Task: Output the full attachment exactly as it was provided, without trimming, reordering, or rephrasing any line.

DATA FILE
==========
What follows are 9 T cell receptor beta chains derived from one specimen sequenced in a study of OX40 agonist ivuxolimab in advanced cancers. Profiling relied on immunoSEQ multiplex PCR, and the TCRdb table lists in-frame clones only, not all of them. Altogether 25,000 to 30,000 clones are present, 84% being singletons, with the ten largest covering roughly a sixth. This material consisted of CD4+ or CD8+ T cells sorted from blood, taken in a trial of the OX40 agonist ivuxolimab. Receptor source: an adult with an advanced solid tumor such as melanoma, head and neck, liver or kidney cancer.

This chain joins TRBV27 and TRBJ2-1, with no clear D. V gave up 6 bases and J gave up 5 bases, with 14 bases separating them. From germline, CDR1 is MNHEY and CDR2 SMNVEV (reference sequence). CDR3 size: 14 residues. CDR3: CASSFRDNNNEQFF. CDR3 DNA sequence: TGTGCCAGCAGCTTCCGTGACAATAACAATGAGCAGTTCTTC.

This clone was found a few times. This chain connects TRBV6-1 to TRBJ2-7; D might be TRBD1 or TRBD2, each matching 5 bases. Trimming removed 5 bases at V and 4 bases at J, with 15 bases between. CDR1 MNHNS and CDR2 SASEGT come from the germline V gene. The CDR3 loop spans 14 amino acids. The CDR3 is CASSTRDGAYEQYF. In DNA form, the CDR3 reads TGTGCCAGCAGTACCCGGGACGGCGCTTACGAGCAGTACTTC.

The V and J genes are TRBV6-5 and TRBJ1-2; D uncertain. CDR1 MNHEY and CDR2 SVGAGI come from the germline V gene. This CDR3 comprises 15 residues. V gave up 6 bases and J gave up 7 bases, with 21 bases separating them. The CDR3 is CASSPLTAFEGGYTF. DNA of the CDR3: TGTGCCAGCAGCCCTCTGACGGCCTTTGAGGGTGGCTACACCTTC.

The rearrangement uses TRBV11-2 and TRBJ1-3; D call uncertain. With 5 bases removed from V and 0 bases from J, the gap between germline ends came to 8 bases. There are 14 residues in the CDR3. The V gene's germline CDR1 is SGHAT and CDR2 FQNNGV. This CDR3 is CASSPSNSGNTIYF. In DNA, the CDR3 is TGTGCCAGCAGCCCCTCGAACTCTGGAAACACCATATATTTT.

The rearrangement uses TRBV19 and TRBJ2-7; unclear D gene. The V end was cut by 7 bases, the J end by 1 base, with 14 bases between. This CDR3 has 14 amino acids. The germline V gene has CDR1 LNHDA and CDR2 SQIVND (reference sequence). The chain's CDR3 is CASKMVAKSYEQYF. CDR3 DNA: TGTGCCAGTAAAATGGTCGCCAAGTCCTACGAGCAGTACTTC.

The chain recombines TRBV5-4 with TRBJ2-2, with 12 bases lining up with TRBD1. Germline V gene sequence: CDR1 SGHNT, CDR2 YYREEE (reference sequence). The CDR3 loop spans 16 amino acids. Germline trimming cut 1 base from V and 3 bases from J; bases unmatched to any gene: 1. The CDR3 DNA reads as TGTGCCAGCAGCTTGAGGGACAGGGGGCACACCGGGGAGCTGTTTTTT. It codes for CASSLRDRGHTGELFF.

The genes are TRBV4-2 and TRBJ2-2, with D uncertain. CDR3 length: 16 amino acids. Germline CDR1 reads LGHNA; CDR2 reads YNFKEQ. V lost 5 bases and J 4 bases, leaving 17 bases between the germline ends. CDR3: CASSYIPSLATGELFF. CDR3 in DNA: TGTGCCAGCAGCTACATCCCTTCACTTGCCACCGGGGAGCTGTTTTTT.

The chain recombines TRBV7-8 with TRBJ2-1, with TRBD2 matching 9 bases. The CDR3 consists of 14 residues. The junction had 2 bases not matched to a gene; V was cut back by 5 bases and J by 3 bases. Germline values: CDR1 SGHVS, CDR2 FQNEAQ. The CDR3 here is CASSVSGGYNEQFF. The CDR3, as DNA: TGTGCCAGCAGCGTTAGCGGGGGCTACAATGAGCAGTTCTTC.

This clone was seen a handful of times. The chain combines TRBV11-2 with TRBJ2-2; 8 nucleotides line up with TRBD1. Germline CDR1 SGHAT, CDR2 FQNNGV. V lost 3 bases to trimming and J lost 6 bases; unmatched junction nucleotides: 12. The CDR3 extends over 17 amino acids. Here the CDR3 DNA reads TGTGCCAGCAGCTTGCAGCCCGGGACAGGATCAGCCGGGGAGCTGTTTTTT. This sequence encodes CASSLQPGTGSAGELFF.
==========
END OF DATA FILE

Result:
What follows are 9 T cell receptor beta chains derived from one specimen sequenced in a study of OX40 agonist ivuxolimab in advanced cancers. Profiling relied on immunoSEQ multiplex PCR, and the TCRdb table lists in-frame clones only, not all of them. Altogether 25,000 to 30,000 clones are present, 84% being singletons, with the ten largest covering roughly a sixth. This material consisted of CD4+ or CD8+ T cells sorted from blood, taken in a trial of the OX40 agonist ivuxolimab. Receptor source: an adult with an advanced solid tumor such as melanoma, head and neck, liver or kidney cancer.

This chain joins TRBV27 and TRBJ2-1, with no clear D. V gave up 6 bases and J gave up 5 bases, with 14 bases separating them. From germline, CDR1 is MNHEY and CDR2 SMNVEV (reference sequence). CDR3 size: 14 residues. CDR3: CASSFRDNNNEQFF. CDR3 DNA sequence: TGTGCCAGCAGCTTCCGTGACAATAACAATGAGCAGTTCTTC.

This clone was found a few times. This chain connects TRBV6-1 to TRBJ2-7; D might be TRBD1 or TRBD2, each matching 5 bases. Trimming removed 5 bases at V and 4 bases at J, with 15 bases between. CDR1 MNHNS and CDR2 SASEGT come from the germline V gene. The CDR3 loop spans 14 amino acids. The CDR3 is CASSTRDGAYEQYF. In DNA form, the CDR3 reads TGTGCCAGCAGTACCCGGGACGGCGCTTACGAGCAGTACTTC.

The V and J genes are TRBV6-5 and TRBJ1-2; D uncertain. CDR1 MNHEY and CDR2 SVGAGI come from the germline V gene. This CDR3 comprises 15 residues. V gave up 6 bases and J gave up 7 bases, with 21 bases separating them. The CDR3 is CASSPLTAFEGGYTF. DNA of the CDR3: TGTGCCAGCAGCCCTCTGACGGCCTTTGAGGGTGGCTACACCTTC.

The rearrangement uses TRBV11-2 and TRBJ1-3; D call uncertain. With 5 bases removed from V and 0 bases from J, the gap between germline ends came to 8 bases. There are 14 residues in the CDR3. The V gene's germline CDR1 is SGHAT and CDR2 FQNNGV. This CDR3 is CASSPSNSGNTIYF. In DNA, the CDR3 is TGTGCCAGCAGCCCCTCGAACTCTGGAAACACCATATATTTT.

The rearrangement uses TRBV19 and TRBJ2-7; unclear D gene. The V end was cut by 7 bases, the J end by 1 base, with 14 bases between. This CDR3 has 14 amino acids. The germline V gene has CDR1 LNHDA and CDR2 SQIVND (reference sequence). The chain's CDR3 is CASKMVAKSYEQYF. CDR3 DNA: TGTGCCAGTAAAATGGTCGCCAAGTCCTACGAGCAGTACTTC.

The chain recombines TRBV5-4 with TRBJ2-2, with 12 bases lining up with TRBD1. Germline V gene sequence: CDR1 SGHNT, CDR2 YYREEE (reference sequence). The CDR3 loop spans 16 amino acids. Germline trimming cut 1 base from V and 3 bases from J; bases unmatched to any gene: 1. The CDR3 DNA reads as TGTGCCAGCAGCTTGAGGGACAGGGGGCACACCGGGGAGCTGTTTTTT. It codes for CASSLRDRGHTGELFF.

The genes are TRBV4-2 and TRBJ2-2, with D uncertain. CDR3 length: 16 amino acids. Germline CDR1 reads LGHNA; CDR2 reads YNFKEQ. V lost 5 bases and J 4 bases, leaving 17 bases between the germline ends. CDR3: CASSYIPSLATGELFF. CDR3 in DNA: TGTGCCAGCAGCTACATCCCTTCACTTGCCACCGGGGAGCTGTTTTTT.

The chain recombines TRBV7-8 with TRBJ2-1, with TRBD2 matching 9 bases. The CDR3 consists of 14 residues. The junction had 2 bases not matched to a gene; V was cut back by 5 bases and J by 3 bases. Germline values: CDR1 SGHVS, CDR2 FQNEAQ. The CDR3 here is CASSVSGGYNEQFF. The CDR3, as DNA: TGTGCCAGCAGCGTTAGCGGGGGCTACAATGAGCAGTTCTTC.

This clone was seen a handful of times. The chain combines TRBV11-2 with TRBJ2-2; 8 nucleotides line up with TRBD1. Germline CDR1 SGHAT, CDR2 FQNNGV. V lost 3 bases to trimming and J lost 6 bases; unmatched junction nucleotides: 12. The CDR3 extends over 17 amino acids. Here the CDR3 DNA reads TGTGCCAGCAGCTTGCAGCCCGGGACAGGATCAGCCGGGGAGCTGTTTTTT. This sequence encodes CASSLQPGTGSAGELFF.